The Increase of Distracted Driving During the Pandemic

The pandemic has seen hundreds of thousands of drivers remain locked in their homes, with their cars idle. You’d think that, with so few people on the roads, there would be less of a chance of accidents. However, even if fewer cars are on the streets, a distracted driver still has a high probability of hitting something. Zendrive published a report that points out that distracted driving may be on the rise during the lockdowns that have hit the country. Does the problem of distracted driving have to do more with the other drivers or a distracted driver’s ability to control their own vehicle?

A Significant Increase

In 2018, the National Highway Traffic Safety Administration (NHTSA) noted that over 2800 people died due to distracted driving. The Zendrive report notes a significant increase (63% to be exact) in collisions per million miles driven between January and November of 2020. People who are in their cars seem to be using their mobile phones more. This increased usage can be chalked up to a dependence on the device to connect to work and home. Zoom calls or even social media use through Instagram and Facebook has led to drivers becoming distracted, leading to avoidable crashes. In cases like these, seeking out the top personal injury attorney in the region could help.

Duration Down but Frequency Up

The study compared driving behaviors for its sample size during January, March, and over the last massive increase in infections between October and November. Cell phone distraction seemed to be its highest in March, but the researchers found a significant decrease during October. The curious thing about the numbers is that while the duration of cell phone distractions seems to have gone down, the frequency of those distractions has risen in comparison. This statistic suggests that more people were using their phones more often to connect over short durations. Still, overall, those added up led to more significant distractions than a single long-duration call.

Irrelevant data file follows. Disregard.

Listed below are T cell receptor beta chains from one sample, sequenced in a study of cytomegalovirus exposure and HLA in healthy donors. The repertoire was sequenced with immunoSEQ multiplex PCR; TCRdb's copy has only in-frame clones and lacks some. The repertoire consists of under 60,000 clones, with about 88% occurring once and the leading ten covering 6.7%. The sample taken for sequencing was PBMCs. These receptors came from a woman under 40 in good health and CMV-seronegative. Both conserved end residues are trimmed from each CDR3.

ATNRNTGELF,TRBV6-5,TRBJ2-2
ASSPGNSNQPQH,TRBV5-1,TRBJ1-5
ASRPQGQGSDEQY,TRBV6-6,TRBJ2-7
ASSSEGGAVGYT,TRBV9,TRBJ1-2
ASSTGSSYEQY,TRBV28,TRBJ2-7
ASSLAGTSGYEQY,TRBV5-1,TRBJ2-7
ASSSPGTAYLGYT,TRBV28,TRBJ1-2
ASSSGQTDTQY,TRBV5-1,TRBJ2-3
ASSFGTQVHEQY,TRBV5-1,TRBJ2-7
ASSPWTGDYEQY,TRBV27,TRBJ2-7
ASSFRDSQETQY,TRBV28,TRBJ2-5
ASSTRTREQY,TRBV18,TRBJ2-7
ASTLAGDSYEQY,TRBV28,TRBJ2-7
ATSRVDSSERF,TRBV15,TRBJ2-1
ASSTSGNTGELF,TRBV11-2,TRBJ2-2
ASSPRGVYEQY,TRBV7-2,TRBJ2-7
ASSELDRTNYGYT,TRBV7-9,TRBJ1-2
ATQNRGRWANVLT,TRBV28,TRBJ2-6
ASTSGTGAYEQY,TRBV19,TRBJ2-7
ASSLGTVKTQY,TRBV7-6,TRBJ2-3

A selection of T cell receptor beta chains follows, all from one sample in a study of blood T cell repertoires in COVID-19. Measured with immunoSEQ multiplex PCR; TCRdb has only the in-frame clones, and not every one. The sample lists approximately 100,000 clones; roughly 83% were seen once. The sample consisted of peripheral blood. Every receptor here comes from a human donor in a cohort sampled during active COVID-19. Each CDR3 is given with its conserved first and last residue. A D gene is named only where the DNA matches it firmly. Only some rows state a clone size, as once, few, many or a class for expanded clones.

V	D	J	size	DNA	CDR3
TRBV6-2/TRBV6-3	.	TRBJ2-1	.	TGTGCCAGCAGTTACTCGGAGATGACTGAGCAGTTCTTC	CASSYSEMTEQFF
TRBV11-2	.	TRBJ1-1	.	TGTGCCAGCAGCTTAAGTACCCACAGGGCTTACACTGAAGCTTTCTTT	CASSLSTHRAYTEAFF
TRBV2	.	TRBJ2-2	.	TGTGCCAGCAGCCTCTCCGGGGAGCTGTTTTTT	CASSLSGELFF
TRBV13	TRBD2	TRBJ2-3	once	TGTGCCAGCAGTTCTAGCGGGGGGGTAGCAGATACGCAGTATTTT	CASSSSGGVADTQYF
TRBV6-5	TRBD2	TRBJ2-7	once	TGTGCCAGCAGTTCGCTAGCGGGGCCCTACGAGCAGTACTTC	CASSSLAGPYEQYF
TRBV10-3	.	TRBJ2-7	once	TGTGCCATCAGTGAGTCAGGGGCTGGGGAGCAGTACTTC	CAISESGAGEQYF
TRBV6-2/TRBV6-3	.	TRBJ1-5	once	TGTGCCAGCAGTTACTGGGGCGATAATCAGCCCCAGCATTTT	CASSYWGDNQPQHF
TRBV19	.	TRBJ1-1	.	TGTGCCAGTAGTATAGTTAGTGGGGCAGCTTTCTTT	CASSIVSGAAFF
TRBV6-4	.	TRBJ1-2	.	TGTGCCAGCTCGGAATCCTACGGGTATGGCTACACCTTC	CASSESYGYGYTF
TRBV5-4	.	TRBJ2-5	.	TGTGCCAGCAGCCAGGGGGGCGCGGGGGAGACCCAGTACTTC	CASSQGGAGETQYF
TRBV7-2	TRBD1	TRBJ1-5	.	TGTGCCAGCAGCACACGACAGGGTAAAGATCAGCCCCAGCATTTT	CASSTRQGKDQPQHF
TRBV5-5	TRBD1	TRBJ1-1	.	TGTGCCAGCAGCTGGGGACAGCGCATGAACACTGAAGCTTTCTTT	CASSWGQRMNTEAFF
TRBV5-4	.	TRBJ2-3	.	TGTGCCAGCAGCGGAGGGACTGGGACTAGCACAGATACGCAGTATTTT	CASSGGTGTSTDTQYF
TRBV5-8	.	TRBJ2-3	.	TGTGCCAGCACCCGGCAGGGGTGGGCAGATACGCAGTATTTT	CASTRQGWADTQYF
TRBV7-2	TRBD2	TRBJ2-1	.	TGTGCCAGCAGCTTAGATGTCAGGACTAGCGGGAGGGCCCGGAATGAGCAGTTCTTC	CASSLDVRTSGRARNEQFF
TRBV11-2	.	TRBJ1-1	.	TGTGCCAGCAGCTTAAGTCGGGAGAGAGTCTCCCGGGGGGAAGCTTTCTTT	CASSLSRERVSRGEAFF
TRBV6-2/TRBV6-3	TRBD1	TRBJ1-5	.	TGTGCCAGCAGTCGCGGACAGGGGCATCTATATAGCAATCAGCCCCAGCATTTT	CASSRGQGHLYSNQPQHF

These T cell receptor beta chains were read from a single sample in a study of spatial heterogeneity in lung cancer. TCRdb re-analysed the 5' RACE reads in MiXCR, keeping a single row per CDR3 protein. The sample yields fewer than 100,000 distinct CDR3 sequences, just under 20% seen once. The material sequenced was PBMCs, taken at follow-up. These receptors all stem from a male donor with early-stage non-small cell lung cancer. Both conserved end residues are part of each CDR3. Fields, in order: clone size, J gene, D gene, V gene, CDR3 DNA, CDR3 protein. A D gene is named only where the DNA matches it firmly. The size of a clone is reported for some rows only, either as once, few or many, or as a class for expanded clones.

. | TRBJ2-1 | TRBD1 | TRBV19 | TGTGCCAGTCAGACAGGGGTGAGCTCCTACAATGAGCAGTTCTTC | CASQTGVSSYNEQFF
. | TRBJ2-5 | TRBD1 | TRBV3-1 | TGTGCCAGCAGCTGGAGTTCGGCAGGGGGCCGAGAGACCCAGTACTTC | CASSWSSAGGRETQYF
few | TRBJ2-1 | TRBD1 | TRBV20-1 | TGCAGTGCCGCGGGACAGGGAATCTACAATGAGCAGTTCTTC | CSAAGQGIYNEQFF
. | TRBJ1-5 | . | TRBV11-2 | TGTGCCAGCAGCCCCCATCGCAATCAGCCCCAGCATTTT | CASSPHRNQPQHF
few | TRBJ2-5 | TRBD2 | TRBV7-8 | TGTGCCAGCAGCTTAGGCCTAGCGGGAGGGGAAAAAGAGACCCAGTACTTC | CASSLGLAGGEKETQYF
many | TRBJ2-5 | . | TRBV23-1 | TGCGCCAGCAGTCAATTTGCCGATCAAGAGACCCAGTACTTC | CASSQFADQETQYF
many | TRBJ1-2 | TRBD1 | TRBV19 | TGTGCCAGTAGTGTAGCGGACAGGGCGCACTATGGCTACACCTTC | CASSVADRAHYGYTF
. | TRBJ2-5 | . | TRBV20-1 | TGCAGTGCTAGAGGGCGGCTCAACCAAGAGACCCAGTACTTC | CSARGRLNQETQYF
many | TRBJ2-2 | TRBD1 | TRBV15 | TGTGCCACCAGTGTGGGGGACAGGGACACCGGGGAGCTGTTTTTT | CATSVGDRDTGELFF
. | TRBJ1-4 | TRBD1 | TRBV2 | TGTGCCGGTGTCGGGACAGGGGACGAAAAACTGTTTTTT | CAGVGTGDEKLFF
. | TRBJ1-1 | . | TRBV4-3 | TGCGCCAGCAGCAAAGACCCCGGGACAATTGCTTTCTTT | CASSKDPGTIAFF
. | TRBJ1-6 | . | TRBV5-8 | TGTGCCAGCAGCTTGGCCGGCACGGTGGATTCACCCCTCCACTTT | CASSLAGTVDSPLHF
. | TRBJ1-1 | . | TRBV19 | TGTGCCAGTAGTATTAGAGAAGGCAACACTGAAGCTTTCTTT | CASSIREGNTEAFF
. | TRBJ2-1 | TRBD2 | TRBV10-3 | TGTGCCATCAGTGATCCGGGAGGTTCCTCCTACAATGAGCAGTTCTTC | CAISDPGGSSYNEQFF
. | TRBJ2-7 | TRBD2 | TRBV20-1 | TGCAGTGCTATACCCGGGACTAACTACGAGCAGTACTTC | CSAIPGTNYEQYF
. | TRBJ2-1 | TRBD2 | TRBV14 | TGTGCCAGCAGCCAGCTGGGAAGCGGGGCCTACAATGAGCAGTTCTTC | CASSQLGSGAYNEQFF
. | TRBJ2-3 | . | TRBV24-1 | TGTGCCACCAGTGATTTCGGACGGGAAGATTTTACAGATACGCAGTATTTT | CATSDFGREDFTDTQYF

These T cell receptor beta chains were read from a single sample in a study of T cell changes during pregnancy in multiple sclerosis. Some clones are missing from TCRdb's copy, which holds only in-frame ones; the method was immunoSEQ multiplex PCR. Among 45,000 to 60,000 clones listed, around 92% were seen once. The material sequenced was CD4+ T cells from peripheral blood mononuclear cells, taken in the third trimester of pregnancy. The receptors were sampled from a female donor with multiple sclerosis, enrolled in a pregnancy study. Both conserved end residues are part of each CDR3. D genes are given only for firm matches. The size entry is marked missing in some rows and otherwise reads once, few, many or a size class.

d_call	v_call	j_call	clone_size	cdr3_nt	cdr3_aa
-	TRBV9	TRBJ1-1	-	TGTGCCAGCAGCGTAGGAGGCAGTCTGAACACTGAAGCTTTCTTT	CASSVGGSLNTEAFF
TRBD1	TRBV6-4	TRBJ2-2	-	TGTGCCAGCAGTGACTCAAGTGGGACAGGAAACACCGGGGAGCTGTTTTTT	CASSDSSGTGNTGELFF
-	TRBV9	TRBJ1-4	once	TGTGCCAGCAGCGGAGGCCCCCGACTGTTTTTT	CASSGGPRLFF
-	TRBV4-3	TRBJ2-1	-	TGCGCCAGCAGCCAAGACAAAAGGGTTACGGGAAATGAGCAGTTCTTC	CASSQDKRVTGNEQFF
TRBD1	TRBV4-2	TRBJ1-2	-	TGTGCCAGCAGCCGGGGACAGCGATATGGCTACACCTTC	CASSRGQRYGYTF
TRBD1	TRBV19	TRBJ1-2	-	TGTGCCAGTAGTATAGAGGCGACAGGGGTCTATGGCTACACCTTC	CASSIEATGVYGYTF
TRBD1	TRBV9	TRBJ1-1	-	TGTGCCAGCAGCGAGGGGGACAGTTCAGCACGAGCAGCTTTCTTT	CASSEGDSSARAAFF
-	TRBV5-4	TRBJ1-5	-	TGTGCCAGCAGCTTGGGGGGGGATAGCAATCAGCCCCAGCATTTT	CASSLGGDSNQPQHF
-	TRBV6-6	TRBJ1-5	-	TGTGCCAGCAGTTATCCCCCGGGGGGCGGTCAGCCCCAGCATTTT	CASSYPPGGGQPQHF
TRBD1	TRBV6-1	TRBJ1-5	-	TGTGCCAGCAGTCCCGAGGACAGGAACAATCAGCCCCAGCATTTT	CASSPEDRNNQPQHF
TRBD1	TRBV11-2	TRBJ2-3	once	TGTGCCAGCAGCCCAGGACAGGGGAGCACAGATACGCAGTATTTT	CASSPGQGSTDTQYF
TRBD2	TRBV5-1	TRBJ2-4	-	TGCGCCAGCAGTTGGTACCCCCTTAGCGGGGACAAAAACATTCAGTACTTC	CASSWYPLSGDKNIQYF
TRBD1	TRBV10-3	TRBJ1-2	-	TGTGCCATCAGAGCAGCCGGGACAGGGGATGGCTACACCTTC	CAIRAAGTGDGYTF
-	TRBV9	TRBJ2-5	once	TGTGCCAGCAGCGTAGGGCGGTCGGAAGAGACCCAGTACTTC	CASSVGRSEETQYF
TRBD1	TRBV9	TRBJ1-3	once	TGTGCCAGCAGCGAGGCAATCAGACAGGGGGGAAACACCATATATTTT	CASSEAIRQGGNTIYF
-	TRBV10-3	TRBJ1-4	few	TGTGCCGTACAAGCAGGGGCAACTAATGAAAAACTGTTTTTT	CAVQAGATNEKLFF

Not All Are At the Same Risk
While we all have cell phones, older people tend to spend less time glued to their screens. Unfortunately, younger drivers, especially those in their late teens and early twenties, are most at risk for this behavior type. Since they’ve become so used to being always connected through their phones, driving with them on and glancing at them occasionally has become second nature. The result is, predictably, far more individuals becoming distracted by something showing up on their social media feeds. Older people are also distracted, but usually because of video calls, not social media.

Attentive Driving Saves Lives

Distracted driving can be prevented by simply turning off a phone or leaving it silent during a journey. The downside of phones is that, once it’s in your pocket, the vibrate function may also serve to distract you. The best option to minimize distractions is to ensure that the phone remains wholly powered down or silent (not on vibrate) while you’re traveling to your destination. Social media will always be there, but losing your life in a car accident because of distracted driving may ensure that you’re not. Paying attention to the road can keep you from becoming yet another distracted driving statistic.